for this XML document, which includes everything prior to the start tag
for the root element.  Figure 2 shows the DOM nodes associated
with the prolog.

The root
element in the XML document

Listing 2 shows the XML code for the root element and the six nodes
following the root-element node in the DOM tree. 
The XML code in Listing 2 produces the following node types in the DOM
tree, with the parent-child relationships shown.

  • An Element node named A, which is the root element node
    • An Element node named Q
      • A Text node
    • An Element node named B
      • An Element node named C
        • A Text node
        • A CDATA Section node
<A>
<Q>A Big Header</Q>

<B>
<C>Level 0. This is the beginning of a B.
This text is in the Introduction section.
<![CDATA[This is CDATA < > " &]]></C>

Listing 2

A is a child of
the document root node

Referring back to Figure 1, you can see that the Element node named A
is a child of the Document node,
which forms the root of the DOM tree.  The node for element A is
the
root element node for the DOM
tree, (which is different from the
root node for the DOM tree).
  All of the data stored in an
XML
document is stored in the root element node and its children.

Figure 3 shows a reproduction of the next seven lines from Figure 1,
showing the tree structure and the parent-child relationships among the
nodes.  The nodes shown in Figure 3 correspond to the XML code in
Listing 2.
 

  A ELEMENT_NODE
Q ELEMENT_NODE
#text TEXT_NODE
B ELEMENT_NODE
C ELEMENT_NODE
#text TEXT_NODE
#cdata-section CDATA_SECTION_NODE
Figure 3

Easier to
interpret

Unless you have a lot of practice reading XML code, you may have
concluded
by now that the representations of the DOM tree in Figures 2, and 3 are
much easier to get your mind around than the raw XML shown in Listings
1 and 2.

Node types seen
thus far

So far, we have seen the following types of nodes:

  • Document node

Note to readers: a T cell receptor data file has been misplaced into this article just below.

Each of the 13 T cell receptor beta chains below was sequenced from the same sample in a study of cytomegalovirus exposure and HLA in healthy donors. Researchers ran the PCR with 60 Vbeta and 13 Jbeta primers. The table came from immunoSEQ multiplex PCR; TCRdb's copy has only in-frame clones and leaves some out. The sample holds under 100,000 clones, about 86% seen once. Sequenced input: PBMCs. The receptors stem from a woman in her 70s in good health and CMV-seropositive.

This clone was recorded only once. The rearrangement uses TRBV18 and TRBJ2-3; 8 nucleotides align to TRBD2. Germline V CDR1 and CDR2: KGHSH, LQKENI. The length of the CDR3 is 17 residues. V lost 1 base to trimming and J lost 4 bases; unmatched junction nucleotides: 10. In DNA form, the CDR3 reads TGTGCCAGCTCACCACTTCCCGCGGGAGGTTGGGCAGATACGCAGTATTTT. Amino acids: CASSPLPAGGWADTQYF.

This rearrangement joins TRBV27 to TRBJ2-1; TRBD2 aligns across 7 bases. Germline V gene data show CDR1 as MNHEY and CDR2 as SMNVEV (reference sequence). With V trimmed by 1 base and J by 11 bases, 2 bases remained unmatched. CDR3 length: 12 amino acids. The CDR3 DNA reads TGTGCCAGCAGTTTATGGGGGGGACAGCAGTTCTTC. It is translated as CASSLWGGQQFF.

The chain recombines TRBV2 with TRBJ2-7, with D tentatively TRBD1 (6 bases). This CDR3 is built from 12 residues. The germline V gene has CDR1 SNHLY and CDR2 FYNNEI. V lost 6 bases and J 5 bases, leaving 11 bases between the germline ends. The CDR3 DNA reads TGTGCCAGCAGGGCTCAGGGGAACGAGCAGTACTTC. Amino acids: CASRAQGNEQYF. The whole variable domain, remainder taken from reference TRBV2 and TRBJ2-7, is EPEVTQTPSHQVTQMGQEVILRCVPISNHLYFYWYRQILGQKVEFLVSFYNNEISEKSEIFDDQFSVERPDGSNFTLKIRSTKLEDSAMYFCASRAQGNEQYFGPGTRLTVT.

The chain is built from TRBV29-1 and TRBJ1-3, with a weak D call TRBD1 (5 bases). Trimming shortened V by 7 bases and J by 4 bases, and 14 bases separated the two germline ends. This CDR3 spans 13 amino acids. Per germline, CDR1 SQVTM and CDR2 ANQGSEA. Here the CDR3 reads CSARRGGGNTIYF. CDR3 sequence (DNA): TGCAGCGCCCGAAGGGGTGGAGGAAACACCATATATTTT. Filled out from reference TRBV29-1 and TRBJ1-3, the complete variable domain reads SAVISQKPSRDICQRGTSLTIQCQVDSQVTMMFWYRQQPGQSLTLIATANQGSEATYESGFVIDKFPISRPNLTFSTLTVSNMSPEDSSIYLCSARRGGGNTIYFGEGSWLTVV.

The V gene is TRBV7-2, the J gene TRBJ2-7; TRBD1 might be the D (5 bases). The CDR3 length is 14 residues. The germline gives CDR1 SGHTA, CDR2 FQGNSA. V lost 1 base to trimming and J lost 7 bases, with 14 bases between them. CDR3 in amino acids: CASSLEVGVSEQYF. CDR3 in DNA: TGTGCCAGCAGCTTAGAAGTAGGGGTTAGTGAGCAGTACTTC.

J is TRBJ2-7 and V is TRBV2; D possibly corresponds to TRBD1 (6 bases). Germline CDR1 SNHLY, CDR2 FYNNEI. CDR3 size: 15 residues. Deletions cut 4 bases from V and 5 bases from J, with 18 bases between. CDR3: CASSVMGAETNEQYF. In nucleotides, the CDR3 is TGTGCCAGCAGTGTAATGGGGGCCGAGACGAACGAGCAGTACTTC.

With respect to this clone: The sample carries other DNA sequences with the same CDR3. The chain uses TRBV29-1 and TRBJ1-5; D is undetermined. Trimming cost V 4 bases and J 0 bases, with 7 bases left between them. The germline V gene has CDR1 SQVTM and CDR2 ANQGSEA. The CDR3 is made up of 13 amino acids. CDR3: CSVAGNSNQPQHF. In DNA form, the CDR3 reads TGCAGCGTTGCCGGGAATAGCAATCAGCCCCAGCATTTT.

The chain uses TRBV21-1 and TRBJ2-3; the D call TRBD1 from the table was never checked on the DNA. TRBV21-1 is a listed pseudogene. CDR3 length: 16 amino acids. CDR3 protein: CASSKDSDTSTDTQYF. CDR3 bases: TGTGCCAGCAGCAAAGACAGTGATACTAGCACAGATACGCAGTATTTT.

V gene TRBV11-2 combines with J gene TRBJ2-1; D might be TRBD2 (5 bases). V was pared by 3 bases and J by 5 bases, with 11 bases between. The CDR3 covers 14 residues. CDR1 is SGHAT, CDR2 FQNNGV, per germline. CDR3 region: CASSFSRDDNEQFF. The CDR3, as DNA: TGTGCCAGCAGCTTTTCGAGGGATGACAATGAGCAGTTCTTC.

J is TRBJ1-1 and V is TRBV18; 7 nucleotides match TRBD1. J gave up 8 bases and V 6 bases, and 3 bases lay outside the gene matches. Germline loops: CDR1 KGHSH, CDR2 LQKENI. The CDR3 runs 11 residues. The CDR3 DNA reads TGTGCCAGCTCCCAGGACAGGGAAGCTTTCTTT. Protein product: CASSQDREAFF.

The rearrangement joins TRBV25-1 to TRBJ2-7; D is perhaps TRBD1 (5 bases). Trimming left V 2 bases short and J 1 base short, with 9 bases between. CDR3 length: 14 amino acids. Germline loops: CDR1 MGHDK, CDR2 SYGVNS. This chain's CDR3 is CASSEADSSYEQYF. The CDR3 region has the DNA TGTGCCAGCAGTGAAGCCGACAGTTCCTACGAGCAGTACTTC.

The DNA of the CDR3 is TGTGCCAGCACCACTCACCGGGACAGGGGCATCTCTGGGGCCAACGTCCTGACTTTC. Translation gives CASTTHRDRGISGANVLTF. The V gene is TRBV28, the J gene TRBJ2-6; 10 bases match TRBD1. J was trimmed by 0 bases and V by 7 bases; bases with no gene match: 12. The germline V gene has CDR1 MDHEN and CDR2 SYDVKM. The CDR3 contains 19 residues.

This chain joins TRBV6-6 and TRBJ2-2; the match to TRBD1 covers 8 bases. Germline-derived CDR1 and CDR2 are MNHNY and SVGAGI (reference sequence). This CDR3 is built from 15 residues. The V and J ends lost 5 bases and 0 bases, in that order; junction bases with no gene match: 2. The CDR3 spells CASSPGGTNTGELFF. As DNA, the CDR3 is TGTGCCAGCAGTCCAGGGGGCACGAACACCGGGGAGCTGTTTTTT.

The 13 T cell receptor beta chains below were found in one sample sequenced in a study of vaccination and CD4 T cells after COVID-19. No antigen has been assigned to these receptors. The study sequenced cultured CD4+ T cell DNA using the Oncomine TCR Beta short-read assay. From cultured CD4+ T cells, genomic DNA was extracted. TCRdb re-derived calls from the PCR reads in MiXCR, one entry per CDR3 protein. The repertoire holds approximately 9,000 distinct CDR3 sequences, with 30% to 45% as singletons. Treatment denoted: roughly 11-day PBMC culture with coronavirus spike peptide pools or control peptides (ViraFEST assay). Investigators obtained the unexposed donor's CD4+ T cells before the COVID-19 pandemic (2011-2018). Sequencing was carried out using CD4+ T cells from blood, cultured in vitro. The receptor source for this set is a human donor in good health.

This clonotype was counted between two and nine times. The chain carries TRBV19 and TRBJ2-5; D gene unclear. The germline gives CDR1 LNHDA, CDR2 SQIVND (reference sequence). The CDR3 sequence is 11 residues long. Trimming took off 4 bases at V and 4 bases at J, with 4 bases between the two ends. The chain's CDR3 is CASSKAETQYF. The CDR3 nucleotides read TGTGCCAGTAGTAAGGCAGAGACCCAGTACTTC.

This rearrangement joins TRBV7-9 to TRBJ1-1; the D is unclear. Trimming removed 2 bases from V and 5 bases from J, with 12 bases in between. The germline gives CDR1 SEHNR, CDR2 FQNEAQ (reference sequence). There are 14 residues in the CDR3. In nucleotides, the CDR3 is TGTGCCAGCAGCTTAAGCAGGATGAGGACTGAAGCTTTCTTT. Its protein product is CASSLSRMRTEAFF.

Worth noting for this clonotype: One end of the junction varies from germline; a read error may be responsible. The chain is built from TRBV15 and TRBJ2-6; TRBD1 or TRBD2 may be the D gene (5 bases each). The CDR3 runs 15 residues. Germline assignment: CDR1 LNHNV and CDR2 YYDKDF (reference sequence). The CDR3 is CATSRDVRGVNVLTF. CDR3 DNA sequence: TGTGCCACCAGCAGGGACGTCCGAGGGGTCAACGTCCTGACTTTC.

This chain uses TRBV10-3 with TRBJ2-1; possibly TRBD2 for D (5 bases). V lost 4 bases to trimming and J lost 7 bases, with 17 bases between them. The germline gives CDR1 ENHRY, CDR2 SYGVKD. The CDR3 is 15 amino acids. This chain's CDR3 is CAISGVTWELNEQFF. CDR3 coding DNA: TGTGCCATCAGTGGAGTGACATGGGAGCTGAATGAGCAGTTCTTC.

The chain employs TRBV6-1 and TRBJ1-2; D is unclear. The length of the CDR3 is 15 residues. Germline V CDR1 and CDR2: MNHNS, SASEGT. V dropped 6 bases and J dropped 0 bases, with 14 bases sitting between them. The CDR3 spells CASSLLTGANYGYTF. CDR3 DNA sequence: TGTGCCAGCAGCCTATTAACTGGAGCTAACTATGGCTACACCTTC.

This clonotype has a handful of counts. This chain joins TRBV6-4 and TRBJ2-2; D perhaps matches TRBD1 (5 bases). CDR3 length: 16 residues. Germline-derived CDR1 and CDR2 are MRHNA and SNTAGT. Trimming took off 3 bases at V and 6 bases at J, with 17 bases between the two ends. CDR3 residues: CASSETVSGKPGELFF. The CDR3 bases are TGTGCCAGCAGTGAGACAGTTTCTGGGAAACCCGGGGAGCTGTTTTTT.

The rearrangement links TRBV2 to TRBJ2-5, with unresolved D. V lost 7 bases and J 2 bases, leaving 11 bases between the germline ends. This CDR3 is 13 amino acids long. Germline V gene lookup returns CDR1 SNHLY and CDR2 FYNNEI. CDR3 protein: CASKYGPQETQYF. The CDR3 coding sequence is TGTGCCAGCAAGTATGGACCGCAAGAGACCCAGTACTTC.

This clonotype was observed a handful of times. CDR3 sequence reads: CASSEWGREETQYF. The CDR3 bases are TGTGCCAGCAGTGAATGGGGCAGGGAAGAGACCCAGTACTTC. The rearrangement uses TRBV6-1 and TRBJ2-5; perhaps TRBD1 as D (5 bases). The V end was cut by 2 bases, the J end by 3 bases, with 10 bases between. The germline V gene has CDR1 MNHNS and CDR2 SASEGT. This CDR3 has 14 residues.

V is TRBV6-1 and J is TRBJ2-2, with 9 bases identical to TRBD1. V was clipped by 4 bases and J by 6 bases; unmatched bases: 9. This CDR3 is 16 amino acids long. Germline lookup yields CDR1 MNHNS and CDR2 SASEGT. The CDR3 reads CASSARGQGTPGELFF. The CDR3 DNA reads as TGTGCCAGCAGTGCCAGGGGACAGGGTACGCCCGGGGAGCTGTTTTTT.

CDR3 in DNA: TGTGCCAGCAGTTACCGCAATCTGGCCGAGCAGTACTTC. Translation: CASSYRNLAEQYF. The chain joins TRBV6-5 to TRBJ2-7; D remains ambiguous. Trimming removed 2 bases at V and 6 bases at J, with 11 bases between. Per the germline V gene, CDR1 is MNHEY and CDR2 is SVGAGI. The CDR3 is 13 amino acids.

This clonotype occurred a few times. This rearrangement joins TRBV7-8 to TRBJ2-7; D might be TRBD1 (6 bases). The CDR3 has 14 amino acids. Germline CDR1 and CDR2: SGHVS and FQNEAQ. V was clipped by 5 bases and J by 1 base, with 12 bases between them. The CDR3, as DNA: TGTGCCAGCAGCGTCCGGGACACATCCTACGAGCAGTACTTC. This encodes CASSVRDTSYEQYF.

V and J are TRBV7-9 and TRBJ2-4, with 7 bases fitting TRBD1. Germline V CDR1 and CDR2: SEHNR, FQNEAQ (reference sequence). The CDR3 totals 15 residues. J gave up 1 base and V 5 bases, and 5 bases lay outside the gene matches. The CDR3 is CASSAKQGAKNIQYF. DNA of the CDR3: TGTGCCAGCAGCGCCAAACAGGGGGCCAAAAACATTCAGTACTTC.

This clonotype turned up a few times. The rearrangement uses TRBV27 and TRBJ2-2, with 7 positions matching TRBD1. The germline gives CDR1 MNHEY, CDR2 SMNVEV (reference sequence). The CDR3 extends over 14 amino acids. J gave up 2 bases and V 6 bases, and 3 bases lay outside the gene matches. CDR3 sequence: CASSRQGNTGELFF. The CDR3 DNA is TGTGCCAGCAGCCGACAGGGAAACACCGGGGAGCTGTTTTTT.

• Document-Type node
  • Comment node
  • Processing Instruction node
  • Element node
  • Text node
  • CDATA Section node

It will be useful at this point to provide a brief explanation for each
of
these node
types.

The Document
node and the XML declaration

According to XML in a Nutshell by Harold and Means, which I recommend
as an excellent book,

“XML
documents should, (but do not have to) begin with an XML
declaration.  The XML declaration looks like a processing
instruction with the name xml and version, standalone, and encoding
attributes.  Technically, it’s not a processing instruction
though, just the XML declaration; nothing more, nothing less.”

As I mentioned earlier, every XML DOM tree is rooted in a Document
node, even in the absence of an XML declaration.  Apparently, the
DOM
tree does not contain a node that represents the XML declaration, and
the XML document doesn’t contain any specific text that represents the
Document node.

Although the XML declaration is used for
information purposes by a validating XML parser, if it is possible to
recover the XML declaration from the DOM tree, I don’t know how to do
that at this time.

Document-Type
node

A valid XML document contains a reference to a Document Type Declaration (DTD) to
which the document should be compared for validation purposes. 
The DTD can also be included in the XML document prolog, as is the case
in Listing 1.

(The
DTD in Listing 1 begins with <!DOCTYPE and ends with ]>)

According to XML in a Nutshell,

“DTDs
are written in a formal syntax that explains precisely which elements
and entities may appear where in the document and what the elements’
contents and attributes are.”

For example, the DTD in Listing 1 states that the element named A must
contain the elements named Q, B, and B, in that order.  I’m not
going to try to explain the rules for writing DTDs.  There are
numerous tutorials on the Web that you can refer to in this regard.

The DTD in Listing 1 produced the Document-Type node in the tree in
Figure 2.

(In
certain situations, a schema can be used for validation in place of a
DTD.)



Comment node

A comment in XML means pretty much the same thing as a comment in
Java.  XML comments are generally ignored by XML processors.